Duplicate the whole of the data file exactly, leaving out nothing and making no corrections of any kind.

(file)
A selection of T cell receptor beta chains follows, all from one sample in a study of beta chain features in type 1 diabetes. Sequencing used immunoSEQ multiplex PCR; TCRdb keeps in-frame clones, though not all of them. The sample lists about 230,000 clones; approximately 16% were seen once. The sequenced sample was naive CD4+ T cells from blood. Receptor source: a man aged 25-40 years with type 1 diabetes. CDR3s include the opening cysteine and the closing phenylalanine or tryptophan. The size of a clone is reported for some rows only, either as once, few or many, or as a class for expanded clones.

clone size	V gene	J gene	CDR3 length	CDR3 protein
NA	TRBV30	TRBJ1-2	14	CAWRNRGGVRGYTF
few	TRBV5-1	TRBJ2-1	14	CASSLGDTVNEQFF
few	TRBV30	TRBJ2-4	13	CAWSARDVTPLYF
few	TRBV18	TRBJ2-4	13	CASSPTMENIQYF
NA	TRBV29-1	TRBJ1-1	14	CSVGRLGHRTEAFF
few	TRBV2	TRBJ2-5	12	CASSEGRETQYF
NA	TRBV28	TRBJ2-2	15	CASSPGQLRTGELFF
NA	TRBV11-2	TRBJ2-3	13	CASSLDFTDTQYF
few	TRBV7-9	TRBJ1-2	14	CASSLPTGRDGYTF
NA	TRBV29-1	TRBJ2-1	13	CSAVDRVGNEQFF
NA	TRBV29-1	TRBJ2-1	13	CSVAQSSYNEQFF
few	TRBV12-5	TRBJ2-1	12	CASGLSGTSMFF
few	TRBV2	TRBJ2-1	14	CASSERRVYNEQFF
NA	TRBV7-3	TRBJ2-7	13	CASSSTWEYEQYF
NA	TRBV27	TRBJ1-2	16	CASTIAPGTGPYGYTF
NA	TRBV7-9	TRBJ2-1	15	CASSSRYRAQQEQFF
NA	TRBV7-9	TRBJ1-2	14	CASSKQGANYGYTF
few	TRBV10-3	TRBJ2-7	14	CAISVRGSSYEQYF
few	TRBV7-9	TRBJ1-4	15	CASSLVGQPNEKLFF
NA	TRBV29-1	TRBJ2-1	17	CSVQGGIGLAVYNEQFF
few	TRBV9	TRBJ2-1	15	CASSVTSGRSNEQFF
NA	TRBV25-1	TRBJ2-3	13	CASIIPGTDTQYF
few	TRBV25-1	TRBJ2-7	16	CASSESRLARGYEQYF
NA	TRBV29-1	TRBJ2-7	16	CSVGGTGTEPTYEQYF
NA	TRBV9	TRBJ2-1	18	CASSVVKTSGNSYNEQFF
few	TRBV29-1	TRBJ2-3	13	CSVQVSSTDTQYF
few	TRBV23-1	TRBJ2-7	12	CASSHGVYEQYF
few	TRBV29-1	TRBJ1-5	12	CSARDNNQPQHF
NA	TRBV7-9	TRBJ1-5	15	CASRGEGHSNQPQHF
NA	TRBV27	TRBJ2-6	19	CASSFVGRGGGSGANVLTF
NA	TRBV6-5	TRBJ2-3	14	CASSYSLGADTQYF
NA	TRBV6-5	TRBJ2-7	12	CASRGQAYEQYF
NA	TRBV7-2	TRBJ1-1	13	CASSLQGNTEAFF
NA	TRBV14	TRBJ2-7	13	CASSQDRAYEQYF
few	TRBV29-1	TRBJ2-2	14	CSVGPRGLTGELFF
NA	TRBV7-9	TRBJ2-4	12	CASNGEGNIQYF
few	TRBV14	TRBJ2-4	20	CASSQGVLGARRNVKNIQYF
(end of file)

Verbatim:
A selection of T cell receptor beta chains follows, all from one sample in a study of beta chain features in type 1 diabetes. Sequencing used immunoSEQ multiplex PCR; TCRdb keeps in-frame clones, though not all of them. The sample lists about 230,000 clones; approximately 16% were seen once. The sequenced sample was naive CD4+ T cells from blood. Receptor source: a man aged 25-40 years with type 1 diabetes. CDR3s include the opening cysteine and the closing phenylalanine or tryptophan. The size of a clone is reported for some rows only, either as once, few or many, or as a class for expanded clones.

clone size	V gene	J gene	CDR3 length	CDR3 protein
NA	TRBV30	TRBJ1-2	14	CAWRNRGGVRGYTF
few	TRBV5-1	TRBJ2-1	14	CASSLGDTVNEQFF
few	TRBV30	TRBJ2-4	13	CAWSARDVTPLYF
few	TRBV18	TRBJ2-4	13	CASSPTMENIQYF
NA	TRBV29-1	TRBJ1-1	14	CSVGRLGHRTEAFF
few	TRBV2	TRBJ2-5	12	CASSEGRETQYF
NA	TRBV28	TRBJ2-2	15	CASSPGQLRTGELFF
NA	TRBV11-2	TRBJ2-3	13	CASSLDFTDTQYF
few	TRBV7-9	TRBJ1-2	14	CASSLPTGRDGYTF
NA	TRBV29-1	TRBJ2-1	13	CSAVDRVGNEQFF
NA	TRBV29-1	TRBJ2-1	13	CSVAQSSYNEQFF
few	TRBV12-5	TRBJ2-1	12	CASGLSGTSMFF
few	TRBV2	TRBJ2-1	14	CASSERRVYNEQFF
NA	TRBV7-3	TRBJ2-7	13	CASSSTWEYEQYF
NA	TRBV27	TRBJ1-2	16	CASTIAPGTGPYGYTF
NA	TRBV7-9	TRBJ2-1	15	CASSSRYRAQQEQFF
NA	TRBV7-9	TRBJ1-2	14	CASSKQGANYGYTF
few	TRBV10-3	TRBJ2-7	14	CAISVRGSSYEQYF
few	TRBV7-9	TRBJ1-4	15	CASSLVGQPNEKLFF
NA	TRBV29-1	TRBJ2-1	17	CSVQGGIGLAVYNEQFF
few	TRBV9	TRBJ2-1	15	CASSVTSGRSNEQFF
NA	TRBV25-1	TRBJ2-3	13	CASIIPGTDTQYF
few	TRBV25-1	TRBJ2-7	16	CASSESRLARGYEQYF
NA	TRBV29-1	TRBJ2-7	16	CSVGGTGTEPTYEQYF
NA	TRBV9	TRBJ2-1	18	CASSVVKTSGNSYNEQFF
few	TRBV29-1	TRBJ2-3	13	CSVQVSSTDTQYF
few	TRBV23-1	TRBJ2-7	12	CASSHGVYEQYF
few	TRBV29-1	TRBJ1-5	12	CSARDNNQPQHF
NA	TRBV7-9	TRBJ1-5	15	CASRGEGHSNQPQHF
NA	TRBV27	TRBJ2-6	19	CASSFVGRGGGSGANVLTF
NA	TRBV6-5	TRBJ2-3	14	CASSYSLGADTQYF
NA	TRBV6-5	TRBJ2-7	12	CASRGQAYEQYF
NA	TRBV7-2	TRBJ1-1	13	CASSLQGNTEAFF
NA	TRBV14	TRBJ2-7	13	CASSQDRAYEQYF
few	TRBV29-1	TRBJ2-2	14	CSVGPRGLTGELFF
NA	TRBV7-9	TRBJ2-4	12	CASNGEGNIQYF
few	TRBV14	TRBJ2-4	20	CASSQGVLGARRNVKNIQYF